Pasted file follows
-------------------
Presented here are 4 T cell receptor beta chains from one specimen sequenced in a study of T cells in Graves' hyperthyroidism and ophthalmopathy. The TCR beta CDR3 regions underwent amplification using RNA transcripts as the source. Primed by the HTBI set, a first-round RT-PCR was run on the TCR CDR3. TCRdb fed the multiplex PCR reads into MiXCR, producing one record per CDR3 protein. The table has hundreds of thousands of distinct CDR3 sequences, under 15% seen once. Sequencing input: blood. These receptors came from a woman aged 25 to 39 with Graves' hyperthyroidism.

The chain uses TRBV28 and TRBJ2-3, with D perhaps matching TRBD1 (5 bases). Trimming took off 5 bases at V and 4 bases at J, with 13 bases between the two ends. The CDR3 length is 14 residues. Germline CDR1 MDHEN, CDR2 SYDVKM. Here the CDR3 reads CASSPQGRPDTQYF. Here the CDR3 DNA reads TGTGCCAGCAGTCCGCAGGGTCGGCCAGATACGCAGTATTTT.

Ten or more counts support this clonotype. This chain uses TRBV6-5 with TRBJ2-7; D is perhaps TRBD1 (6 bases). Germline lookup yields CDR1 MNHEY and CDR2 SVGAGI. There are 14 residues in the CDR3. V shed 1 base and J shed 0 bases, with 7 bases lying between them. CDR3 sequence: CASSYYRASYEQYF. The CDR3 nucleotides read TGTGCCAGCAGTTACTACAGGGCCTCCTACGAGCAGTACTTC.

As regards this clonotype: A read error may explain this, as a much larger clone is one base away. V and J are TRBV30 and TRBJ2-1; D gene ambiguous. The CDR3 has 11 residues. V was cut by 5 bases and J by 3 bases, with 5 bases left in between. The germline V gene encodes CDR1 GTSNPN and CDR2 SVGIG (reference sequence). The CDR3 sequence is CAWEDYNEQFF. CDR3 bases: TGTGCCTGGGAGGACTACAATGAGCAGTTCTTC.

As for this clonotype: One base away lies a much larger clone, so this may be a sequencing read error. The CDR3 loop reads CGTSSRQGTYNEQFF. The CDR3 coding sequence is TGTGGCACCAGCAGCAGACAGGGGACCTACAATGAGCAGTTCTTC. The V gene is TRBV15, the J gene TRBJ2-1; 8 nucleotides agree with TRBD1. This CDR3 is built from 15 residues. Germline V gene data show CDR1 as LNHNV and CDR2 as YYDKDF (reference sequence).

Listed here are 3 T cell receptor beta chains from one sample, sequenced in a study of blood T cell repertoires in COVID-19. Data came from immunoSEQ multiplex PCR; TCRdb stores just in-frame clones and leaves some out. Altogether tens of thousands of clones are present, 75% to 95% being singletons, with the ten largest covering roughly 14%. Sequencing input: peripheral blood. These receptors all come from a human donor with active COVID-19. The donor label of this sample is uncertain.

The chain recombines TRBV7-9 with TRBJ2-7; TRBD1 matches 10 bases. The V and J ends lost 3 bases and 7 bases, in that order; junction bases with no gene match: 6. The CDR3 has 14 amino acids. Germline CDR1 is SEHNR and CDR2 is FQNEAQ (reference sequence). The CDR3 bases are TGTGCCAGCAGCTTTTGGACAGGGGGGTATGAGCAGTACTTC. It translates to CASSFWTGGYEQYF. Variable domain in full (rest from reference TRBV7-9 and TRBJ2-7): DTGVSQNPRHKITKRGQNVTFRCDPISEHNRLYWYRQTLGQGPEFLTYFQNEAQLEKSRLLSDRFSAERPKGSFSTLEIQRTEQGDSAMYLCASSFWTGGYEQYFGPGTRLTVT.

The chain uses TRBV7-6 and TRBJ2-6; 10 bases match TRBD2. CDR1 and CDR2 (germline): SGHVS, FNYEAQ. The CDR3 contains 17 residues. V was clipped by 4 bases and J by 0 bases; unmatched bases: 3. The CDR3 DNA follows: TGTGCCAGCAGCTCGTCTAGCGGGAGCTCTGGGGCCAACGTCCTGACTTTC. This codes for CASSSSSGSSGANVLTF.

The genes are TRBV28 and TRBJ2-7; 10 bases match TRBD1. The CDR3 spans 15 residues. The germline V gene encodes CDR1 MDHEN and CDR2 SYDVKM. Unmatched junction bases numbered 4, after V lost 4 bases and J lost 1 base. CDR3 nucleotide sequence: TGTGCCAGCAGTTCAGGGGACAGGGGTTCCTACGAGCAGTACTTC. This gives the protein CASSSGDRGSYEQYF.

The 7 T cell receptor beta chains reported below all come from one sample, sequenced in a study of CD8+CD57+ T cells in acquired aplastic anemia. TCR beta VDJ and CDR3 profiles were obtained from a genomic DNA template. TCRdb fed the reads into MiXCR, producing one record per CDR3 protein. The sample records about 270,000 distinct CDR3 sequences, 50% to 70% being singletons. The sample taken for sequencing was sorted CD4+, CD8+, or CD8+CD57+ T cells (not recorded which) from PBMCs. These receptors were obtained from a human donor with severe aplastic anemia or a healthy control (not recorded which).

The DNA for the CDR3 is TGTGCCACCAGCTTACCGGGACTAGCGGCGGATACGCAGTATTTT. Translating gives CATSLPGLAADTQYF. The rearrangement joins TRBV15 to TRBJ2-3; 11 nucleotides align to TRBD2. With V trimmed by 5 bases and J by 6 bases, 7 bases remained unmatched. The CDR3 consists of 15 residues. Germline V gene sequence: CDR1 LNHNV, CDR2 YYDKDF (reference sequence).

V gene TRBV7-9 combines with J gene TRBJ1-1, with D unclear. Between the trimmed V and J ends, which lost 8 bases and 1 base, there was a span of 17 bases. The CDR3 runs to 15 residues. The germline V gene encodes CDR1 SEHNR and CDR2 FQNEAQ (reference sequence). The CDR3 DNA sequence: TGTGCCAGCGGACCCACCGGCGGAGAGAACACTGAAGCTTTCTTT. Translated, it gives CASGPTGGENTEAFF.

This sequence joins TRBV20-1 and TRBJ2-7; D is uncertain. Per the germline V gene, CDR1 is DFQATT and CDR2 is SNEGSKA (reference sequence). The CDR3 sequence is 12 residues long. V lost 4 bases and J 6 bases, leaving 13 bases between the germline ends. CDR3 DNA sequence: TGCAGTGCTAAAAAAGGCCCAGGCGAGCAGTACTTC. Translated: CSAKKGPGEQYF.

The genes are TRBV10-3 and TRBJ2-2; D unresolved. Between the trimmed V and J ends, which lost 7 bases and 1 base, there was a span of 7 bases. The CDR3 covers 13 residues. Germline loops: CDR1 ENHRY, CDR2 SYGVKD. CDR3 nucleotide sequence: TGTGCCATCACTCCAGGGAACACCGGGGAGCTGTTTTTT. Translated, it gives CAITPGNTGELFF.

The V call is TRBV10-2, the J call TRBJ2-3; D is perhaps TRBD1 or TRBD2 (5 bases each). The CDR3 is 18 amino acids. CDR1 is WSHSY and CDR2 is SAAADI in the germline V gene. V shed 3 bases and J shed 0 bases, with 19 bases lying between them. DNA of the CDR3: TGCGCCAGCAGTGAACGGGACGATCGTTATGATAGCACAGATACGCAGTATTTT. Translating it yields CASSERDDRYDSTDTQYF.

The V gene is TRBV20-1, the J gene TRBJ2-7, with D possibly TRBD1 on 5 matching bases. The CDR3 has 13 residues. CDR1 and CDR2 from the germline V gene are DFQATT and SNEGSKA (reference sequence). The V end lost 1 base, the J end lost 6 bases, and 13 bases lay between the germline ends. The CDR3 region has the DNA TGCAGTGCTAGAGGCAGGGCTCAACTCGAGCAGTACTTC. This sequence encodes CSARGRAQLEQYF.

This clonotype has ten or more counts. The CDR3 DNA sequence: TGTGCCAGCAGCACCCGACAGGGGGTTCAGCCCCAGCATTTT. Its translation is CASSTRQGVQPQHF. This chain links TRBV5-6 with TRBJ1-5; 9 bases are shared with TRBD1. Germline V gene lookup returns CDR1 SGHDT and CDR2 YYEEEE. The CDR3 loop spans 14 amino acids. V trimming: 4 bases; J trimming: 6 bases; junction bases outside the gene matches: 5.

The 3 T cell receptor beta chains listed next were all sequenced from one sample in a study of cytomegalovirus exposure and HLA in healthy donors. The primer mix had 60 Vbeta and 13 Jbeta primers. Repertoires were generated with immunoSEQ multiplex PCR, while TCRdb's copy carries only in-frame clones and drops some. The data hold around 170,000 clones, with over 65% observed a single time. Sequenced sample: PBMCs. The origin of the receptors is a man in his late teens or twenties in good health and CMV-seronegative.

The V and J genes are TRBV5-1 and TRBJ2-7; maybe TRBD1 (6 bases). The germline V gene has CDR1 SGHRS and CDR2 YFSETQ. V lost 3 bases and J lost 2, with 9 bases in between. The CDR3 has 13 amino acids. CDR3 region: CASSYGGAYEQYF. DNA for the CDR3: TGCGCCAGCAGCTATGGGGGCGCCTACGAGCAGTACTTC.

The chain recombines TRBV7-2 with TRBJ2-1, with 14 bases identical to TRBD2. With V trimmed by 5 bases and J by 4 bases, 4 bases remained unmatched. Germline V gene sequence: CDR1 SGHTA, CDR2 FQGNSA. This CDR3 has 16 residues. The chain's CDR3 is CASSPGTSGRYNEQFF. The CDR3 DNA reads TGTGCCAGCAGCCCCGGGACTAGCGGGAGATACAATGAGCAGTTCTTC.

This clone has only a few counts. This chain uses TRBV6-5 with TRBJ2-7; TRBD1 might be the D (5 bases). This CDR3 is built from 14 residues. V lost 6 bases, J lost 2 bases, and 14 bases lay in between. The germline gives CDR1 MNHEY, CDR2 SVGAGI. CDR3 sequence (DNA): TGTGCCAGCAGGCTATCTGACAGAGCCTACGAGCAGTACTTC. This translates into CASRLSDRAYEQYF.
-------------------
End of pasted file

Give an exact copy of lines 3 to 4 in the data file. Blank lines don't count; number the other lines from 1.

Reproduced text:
Ten or more counts support this clonotype. This chain uses TRBV6-5 with TRBJ2-7; D is perhaps TRBD1 (6 bases). Germline lookup yields CDR1 MNHEY and CDR2 SVGAGI. There are 14 residues in the CDR3. V shed 1 base and J shed 0 bases, with 7 bases lying between them. CDR3 sequence: CASSYYRASYEQYF. The CDR3 nucleotides read TGTGCCAGCAGTTACTACAGGGCCTCCTACGAGCAGTACTTC.

As regards this clonotype: A read error may explain this, as a much larger clone is one base away. V and J are TRBV30 and TRBJ2-1; D gene ambiguous. The CDR3 has 11 residues. V was cut by 5 bases and J by 3 bases, with 5 bases left in between. The germline V gene encodes CDR1 GTSNPN and CDR2 SVGIG (reference sequence). The CDR3 sequence is CAWEDYNEQFF. CDR3 bases: TGTGCCTGGGAGGACTACAATGAGCAGTTCTTC.